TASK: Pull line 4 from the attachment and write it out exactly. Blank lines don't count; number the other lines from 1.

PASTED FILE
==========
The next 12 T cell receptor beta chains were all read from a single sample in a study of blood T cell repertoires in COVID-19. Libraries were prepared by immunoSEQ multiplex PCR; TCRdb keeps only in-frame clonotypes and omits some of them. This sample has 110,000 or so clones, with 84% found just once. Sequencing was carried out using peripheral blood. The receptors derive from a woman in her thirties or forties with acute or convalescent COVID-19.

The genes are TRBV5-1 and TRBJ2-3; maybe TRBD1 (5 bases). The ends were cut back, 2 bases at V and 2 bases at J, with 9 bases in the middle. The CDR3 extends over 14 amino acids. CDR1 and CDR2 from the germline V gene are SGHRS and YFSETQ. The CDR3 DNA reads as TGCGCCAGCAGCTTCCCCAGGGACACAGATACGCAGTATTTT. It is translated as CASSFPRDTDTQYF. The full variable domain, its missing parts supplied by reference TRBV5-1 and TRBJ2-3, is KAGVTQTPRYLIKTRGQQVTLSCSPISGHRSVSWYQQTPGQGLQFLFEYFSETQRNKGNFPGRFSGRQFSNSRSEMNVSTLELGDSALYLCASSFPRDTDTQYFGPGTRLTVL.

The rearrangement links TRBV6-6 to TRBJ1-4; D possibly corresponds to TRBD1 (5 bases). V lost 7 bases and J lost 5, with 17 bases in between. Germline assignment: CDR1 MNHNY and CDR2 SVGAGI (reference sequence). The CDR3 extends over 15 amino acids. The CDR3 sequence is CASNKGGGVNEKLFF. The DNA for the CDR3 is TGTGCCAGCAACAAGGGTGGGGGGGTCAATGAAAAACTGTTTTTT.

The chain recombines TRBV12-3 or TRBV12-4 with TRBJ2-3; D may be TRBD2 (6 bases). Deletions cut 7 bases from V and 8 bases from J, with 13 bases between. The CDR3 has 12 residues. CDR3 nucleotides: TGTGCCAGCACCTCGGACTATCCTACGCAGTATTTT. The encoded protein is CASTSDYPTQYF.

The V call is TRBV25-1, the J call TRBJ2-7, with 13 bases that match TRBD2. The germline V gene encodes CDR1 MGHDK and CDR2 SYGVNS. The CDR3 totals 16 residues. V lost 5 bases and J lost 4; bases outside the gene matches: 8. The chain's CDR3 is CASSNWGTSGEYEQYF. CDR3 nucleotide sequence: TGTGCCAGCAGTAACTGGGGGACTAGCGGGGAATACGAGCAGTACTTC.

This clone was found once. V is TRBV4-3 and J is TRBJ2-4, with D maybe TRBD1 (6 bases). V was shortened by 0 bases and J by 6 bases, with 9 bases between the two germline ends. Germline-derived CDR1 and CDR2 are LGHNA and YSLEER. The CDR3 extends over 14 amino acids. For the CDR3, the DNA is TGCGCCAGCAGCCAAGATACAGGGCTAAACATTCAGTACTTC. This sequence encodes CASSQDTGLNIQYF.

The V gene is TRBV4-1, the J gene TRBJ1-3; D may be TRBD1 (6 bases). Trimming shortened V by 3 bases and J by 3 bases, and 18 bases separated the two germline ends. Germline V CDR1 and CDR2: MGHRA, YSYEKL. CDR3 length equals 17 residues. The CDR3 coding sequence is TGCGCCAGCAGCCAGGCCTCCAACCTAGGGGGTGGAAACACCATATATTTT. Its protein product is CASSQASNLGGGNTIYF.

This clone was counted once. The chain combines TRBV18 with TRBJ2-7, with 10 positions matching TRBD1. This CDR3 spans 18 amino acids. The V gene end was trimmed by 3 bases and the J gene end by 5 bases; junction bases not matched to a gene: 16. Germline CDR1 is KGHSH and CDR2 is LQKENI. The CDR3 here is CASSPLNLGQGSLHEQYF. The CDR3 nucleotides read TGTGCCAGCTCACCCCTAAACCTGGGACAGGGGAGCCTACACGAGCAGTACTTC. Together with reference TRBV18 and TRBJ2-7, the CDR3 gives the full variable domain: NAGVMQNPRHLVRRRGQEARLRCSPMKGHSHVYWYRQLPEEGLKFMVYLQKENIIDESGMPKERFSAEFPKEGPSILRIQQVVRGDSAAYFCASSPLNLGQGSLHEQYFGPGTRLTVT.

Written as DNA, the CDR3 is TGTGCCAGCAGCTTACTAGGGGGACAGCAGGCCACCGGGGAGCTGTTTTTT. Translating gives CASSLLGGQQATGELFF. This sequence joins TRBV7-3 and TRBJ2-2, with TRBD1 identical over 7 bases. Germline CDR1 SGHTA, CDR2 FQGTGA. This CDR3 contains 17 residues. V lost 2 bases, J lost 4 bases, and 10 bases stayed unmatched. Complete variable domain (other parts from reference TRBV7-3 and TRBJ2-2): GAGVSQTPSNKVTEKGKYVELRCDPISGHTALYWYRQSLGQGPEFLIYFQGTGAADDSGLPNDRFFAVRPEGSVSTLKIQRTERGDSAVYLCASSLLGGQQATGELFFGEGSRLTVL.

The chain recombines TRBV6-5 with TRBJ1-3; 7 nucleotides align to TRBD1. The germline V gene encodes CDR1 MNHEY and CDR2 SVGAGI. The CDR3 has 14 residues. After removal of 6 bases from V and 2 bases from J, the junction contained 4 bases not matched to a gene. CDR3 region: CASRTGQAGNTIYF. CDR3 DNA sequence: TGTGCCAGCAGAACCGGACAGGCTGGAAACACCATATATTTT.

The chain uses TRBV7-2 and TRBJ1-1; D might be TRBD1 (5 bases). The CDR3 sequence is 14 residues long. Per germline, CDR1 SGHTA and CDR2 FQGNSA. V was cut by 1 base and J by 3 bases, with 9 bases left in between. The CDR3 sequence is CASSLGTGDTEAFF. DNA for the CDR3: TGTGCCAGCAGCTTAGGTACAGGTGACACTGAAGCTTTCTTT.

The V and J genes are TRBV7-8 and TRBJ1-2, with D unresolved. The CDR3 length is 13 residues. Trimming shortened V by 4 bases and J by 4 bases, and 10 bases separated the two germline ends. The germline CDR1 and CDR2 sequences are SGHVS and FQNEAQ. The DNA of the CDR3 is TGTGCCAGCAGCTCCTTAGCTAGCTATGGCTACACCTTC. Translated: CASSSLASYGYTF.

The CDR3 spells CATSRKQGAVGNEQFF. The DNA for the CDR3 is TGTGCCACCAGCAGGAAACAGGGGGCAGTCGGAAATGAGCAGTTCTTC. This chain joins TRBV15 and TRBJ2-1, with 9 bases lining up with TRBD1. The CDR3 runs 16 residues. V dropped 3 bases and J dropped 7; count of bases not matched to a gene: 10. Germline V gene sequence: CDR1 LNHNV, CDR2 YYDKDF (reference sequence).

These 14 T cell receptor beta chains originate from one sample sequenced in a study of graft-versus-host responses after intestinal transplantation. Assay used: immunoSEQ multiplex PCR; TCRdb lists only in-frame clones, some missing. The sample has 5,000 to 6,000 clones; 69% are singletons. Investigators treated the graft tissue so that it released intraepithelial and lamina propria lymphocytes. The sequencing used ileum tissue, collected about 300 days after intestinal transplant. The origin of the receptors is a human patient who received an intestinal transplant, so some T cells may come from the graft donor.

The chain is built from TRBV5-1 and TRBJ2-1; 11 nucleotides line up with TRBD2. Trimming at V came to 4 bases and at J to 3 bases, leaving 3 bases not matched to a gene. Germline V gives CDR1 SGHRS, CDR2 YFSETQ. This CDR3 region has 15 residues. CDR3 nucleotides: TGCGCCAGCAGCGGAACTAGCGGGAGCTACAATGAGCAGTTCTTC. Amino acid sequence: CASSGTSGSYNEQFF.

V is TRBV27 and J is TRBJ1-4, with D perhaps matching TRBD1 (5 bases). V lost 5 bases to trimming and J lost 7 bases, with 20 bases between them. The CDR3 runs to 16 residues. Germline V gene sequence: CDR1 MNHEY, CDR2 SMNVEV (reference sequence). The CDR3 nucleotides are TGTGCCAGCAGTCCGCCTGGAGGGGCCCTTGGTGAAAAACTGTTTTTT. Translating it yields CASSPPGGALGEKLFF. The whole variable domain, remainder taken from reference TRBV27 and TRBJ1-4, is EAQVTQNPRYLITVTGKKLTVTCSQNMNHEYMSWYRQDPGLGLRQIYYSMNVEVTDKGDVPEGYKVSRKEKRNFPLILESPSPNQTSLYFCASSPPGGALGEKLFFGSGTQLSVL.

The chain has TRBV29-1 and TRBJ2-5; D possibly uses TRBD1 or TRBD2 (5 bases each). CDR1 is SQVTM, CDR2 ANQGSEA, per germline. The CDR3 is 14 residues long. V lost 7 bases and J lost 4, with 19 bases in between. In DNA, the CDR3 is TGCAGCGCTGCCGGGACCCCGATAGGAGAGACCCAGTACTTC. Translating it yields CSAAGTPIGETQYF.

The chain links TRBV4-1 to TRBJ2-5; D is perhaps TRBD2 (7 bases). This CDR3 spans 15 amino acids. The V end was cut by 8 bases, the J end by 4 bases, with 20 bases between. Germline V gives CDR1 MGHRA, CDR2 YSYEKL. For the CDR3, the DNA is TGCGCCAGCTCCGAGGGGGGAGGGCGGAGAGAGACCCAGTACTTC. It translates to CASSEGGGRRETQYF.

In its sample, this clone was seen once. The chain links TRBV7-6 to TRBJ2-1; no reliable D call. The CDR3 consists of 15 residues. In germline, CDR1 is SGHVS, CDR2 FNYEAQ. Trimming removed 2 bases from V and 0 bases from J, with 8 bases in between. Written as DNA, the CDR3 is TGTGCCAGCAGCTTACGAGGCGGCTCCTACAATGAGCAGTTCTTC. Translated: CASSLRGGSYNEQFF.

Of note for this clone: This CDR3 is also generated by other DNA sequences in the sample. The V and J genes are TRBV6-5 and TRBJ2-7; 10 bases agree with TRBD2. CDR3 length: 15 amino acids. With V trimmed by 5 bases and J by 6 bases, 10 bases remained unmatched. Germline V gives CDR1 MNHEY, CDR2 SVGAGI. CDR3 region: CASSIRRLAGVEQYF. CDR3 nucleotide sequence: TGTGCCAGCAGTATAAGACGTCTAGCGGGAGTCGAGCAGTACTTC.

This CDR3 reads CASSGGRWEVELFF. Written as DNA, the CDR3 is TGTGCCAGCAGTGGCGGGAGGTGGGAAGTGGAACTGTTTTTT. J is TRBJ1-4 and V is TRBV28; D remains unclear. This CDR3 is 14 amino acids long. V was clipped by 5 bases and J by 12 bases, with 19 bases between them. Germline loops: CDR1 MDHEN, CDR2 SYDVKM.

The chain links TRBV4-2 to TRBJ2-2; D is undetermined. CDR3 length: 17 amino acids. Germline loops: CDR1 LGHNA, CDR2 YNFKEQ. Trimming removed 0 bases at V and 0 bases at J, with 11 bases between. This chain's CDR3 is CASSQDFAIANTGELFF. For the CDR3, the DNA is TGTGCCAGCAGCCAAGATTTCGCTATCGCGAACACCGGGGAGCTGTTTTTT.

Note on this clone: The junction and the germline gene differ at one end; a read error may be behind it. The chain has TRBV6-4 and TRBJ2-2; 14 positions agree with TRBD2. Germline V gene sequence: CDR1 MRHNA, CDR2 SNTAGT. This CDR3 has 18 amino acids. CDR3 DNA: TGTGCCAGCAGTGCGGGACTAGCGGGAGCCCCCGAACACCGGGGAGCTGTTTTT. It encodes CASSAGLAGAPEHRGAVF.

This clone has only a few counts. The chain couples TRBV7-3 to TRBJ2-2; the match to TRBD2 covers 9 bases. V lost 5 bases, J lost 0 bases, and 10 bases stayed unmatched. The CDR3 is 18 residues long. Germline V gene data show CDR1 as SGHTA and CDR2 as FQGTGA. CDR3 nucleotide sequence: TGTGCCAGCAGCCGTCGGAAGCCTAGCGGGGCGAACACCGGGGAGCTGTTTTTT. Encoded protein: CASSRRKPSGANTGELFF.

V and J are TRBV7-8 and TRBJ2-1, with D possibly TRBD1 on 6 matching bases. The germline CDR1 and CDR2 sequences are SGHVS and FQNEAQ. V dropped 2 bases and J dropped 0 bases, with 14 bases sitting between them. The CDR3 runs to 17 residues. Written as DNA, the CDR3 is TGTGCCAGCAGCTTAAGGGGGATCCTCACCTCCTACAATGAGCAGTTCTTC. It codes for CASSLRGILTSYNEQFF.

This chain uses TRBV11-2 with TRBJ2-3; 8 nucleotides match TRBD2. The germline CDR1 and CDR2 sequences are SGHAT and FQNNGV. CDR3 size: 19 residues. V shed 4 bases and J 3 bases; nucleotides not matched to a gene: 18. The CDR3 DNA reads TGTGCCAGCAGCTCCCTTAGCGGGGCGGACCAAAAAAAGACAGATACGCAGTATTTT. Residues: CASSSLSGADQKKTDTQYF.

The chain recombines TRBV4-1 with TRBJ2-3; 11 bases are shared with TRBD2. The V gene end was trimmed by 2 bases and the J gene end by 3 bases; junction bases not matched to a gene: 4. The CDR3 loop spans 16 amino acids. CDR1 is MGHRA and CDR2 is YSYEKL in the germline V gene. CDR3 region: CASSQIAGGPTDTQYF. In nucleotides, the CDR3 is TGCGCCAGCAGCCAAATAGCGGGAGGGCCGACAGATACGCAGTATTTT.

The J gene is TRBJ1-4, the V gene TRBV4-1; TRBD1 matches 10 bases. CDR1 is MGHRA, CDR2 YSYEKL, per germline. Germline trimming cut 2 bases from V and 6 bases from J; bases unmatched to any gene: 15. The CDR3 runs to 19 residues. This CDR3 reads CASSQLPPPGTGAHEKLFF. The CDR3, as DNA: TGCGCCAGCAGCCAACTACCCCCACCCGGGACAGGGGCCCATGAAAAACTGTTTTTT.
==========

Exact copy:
The chain recombines TRBV12-3 or TRBV12-4 with TRBJ2-3; D may be TRBD2 (6 bases). Deletions cut 7 bases from V and 8 bases from J, with 13 bases between. The CDR3 has 12 residues. CDR3 nucleotides: TGTGCCAGCACCTCGGACTATCCTACGCAGTATTTT. The encoded protein is CASTSDYPTQYF.